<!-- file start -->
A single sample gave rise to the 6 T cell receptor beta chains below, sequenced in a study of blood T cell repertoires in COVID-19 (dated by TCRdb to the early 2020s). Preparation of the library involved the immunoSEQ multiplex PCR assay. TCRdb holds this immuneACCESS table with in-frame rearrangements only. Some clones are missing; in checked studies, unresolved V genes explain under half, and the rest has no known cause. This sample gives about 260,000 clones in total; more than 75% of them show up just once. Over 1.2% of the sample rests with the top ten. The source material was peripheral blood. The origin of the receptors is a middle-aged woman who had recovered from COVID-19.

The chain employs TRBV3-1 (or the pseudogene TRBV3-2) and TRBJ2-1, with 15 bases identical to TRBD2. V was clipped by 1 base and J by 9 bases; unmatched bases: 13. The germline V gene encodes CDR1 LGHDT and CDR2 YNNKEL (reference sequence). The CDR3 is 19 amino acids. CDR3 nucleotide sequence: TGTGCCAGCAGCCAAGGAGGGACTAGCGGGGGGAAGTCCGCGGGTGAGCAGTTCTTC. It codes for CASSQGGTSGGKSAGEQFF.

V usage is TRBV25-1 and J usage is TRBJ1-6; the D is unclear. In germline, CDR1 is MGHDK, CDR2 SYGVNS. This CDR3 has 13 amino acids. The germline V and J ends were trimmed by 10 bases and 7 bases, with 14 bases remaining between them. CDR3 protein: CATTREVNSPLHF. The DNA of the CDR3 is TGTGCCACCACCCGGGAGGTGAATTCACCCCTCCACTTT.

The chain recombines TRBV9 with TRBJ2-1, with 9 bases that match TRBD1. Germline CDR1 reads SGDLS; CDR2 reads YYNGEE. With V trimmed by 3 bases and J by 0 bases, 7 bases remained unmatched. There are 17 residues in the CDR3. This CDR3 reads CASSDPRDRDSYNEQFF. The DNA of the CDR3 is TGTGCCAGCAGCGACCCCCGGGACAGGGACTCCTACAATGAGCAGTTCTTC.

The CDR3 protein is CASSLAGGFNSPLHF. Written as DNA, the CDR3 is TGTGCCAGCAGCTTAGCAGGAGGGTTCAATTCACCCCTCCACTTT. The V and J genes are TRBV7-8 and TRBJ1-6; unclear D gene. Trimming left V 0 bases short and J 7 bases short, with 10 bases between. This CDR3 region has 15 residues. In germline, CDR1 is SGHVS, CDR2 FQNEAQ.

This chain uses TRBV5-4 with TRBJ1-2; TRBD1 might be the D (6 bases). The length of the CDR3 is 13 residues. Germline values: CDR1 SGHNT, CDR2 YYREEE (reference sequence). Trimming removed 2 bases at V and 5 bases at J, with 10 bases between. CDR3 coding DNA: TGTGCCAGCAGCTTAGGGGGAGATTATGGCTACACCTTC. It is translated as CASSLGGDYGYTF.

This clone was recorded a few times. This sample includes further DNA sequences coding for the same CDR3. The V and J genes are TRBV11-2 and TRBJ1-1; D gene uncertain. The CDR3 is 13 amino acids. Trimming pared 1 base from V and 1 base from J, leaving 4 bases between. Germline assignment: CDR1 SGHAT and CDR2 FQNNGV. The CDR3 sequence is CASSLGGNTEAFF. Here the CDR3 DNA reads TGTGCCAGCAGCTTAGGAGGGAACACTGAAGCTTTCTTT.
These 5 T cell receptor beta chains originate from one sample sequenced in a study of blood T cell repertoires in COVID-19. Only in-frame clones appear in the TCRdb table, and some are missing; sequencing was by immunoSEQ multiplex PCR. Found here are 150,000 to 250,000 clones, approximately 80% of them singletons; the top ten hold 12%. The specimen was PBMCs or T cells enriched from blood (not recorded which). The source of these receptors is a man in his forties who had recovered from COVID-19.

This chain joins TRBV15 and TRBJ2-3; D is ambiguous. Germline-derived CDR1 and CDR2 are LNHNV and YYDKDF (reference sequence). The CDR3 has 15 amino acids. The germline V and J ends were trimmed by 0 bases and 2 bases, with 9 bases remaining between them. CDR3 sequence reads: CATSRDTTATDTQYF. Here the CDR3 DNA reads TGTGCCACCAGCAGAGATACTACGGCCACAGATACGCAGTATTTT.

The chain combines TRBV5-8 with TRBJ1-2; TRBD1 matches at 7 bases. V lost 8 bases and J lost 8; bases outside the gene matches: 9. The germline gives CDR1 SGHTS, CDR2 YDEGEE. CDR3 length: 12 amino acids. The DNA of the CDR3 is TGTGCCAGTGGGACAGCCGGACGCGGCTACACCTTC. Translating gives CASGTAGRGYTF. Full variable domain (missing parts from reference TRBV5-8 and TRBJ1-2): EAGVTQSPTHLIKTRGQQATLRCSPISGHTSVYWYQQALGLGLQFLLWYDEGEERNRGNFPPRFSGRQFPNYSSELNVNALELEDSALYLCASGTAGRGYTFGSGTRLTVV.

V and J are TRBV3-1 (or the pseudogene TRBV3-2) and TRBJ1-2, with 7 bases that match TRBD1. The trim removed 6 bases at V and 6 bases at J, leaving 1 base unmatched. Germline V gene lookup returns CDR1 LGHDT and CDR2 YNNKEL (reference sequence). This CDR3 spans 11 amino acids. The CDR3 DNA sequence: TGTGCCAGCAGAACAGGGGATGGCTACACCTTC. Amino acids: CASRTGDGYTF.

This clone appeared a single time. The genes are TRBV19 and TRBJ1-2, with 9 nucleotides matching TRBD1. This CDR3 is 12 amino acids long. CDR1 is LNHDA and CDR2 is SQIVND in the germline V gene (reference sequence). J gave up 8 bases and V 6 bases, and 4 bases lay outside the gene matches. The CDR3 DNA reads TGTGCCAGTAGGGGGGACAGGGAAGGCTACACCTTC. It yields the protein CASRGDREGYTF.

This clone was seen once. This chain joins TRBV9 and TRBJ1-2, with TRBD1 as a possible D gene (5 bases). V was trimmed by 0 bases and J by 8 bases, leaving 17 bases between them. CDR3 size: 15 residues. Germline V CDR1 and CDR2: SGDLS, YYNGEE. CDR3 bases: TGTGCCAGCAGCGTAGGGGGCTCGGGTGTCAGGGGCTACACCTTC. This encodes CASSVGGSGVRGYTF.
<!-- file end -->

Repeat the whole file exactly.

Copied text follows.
A single sample gave rise to the 6 T cell receptor beta chains below, sequenced in a study of blood T cell repertoires in COVID-19 (dated by TCRdb to the early 2020s). Preparation of the library involved the immunoSEQ multiplex PCR assay. TCRdb holds this immuneACCESS table with in-frame rearrangements only. Some clones are missing; in checked studies, unresolved V genes explain under half, and the rest has no known cause. This sample gives about 260,000 clones in total; more than 75% of them show up just once. Over 1.2% of the sample rests with the top ten. The source material was peripheral blood. The origin of the receptors is a middle-aged woman who had recovered from COVID-19.

The chain employs TRBV3-1 (or the pseudogene TRBV3-2) and TRBJ2-1, with 15 bases identical to TRBD2. V was clipped by 1 base and J by 9 bases; unmatched bases: 13. The germline V gene encodes CDR1 LGHDT and CDR2 YNNKEL (reference sequence). The CDR3 is 19 amino acids. CDR3 nucleotide sequence: TGTGCCAGCAGCCAAGGAGGGACTAGCGGGGGGAAGTCCGCGGGTGAGCAGTTCTTC. It codes for CASSQGGTSGGKSAGEQFF.

V usage is TRBV25-1 and J usage is TRBJ1-6; the D is unclear. In germline, CDR1 is MGHDK, CDR2 SYGVNS. This CDR3 has 13 amino acids. The germline V and J ends were trimmed by 10 bases and 7 bases, with 14 bases remaining between them. CDR3 protein: CATTREVNSPLHF. The DNA of the CDR3 is TGTGCCACCACCCGGGAGGTGAATTCACCCCTCCACTTT.

The chain recombines TRBV9 with TRBJ2-1, with 9 bases that match TRBD1. Germline CDR1 reads SGDLS; CDR2 reads YYNGEE. With V trimmed by 3 bases and J by 0 bases, 7 bases remained unmatched. There are 17 residues in the CDR3. This CDR3 reads CASSDPRDRDSYNEQFF. The DNA of the CDR3 is TGTGCCAGCAGCGACCCCCGGGACAGGGACTCCTACAATGAGCAGTTCTTC.

The CDR3 protein is CASSLAGGFNSPLHF. Written as DNA, the CDR3 is TGTGCCAGCAGCTTAGCAGGAGGGTTCAATTCACCCCTCCACTTT. The V and J genes are TRBV7-8 and TRBJ1-6; unclear D gene. Trimming left V 0 bases short and J 7 bases short, with 10 bases between. This CDR3 region has 15 residues. In germline, CDR1 is SGHVS, CDR2 FQNEAQ.

This chain uses TRBV5-4 with TRBJ1-2; TRBD1 might be the D (6 bases). The length of the CDR3 is 13 residues. Germline values: CDR1 SGHNT, CDR2 YYREEE (reference sequence). Trimming removed 2 bases at V and 5 bases at J, with 10 bases between. CDR3 coding DNA: TGTGCCAGCAGCTTAGGGGGAGATTATGGCTACACCTTC. It is translated as CASSLGGDYGYTF.

This clone was recorded a few times. This sample includes further DNA sequences coding for the same CDR3. The V and J genes are TRBV11-2 and TRBJ1-1; D gene uncertain. The CDR3 is 13 amino acids. Trimming pared 1 base from V and 1 base from J, leaving 4 bases between. Germline assignment: CDR1 SGHAT and CDR2 FQNNGV. The CDR3 sequence is CASSLGGNTEAFF. Here the CDR3 DNA reads TGTGCCAGCAGCTTAGGAGGGAACACTGAAGCTTTCTTT.
These 5 T cell receptor beta chains originate from one sample sequenced in a study of blood T cell repertoires in COVID-19. Only in-frame clones appear in the TCRdb table, and some are missing; sequencing was by immunoSEQ multiplex PCR. Found here are 150,000 to 250,000 clones, approximately 80% of them singletons; the top ten hold 12%. The specimen was PBMCs or T cells enriched from blood (not recorded which). The source of these receptors is a man in his forties who had recovered from COVID-19.

This chain joins TRBV15 and TRBJ2-3; D is ambiguous. Germline-derived CDR1 and CDR2 are LNHNV and YYDKDF (reference sequence). The CDR3 has 15 amino acids. The germline V and J ends were trimmed by 0 bases and 2 bases, with 9 bases remaining between them. CDR3 sequence reads: CATSRDTTATDTQYF. Here the CDR3 DNA reads TGTGCCACCAGCAGAGATACTACGGCCACAGATACGCAGTATTTT.

The chain combines TRBV5-8 with TRBJ1-2; TRBD1 matches at 7 bases. V lost 8 bases and J lost 8; bases outside the gene matches: 9. The germline gives CDR1 SGHTS, CDR2 YDEGEE. CDR3 length: 12 amino acids. The DNA of the CDR3 is TGTGCCAGTGGGACAGCCGGACGCGGCTACACCTTC. Translating gives CASGTAGRGYTF. Full variable domain (missing parts from reference TRBV5-8 and TRBJ1-2): EAGVTQSPTHLIKTRGQQATLRCSPISGHTSVYWYQQALGLGLQFLLWYDEGEERNRGNFPPRFSGRQFPNYSSELNVNALELEDSALYLCASGTAGRGYTFGSGTRLTVV.

V and J are TRBV3-1 (or the pseudogene TRBV3-2) and TRBJ1-2, with 7 bases that match TRBD1. The trim removed 6 bases at V and 6 bases at J, leaving 1 base unmatched. Germline V gene lookup returns CDR1 LGHDT and CDR2 YNNKEL (reference sequence). This CDR3 spans 11 amino acids. The CDR3 DNA sequence: TGTGCCAGCAGAACAGGGGATGGCTACACCTTC. Amino acids: CASRTGDGYTF.

This clone appeared a single time. The genes are TRBV19 and TRBJ1-2, with 9 nucleotides matching TRBD1. This CDR3 is 12 amino acids long. CDR1 is LNHDA and CDR2 is SQIVND in the germline V gene (reference sequence). J gave up 8 bases and V 6 bases, and 4 bases lay outside the gene matches. The CDR3 DNA reads TGTGCCAGTAGGGGGGACAGGGAAGGCTACACCTTC. It yields the protein CASRGDREGYTF.

This clone was seen once. This chain joins TRBV9 and TRBJ1-2, with TRBD1 as a possible D gene (5 bases). V was trimmed by 0 bases and J by 8 bases, leaving 17 bases between them. CDR3 size: 15 residues. Germline V CDR1 and CDR2: SGDLS, YYNGEE. CDR3 bases: TGTGCCAGCAGCGTAGGGGGCTCGGGTGTCAGGGGCTACACCTTC. This encodes CASSVGGSGVRGYTF.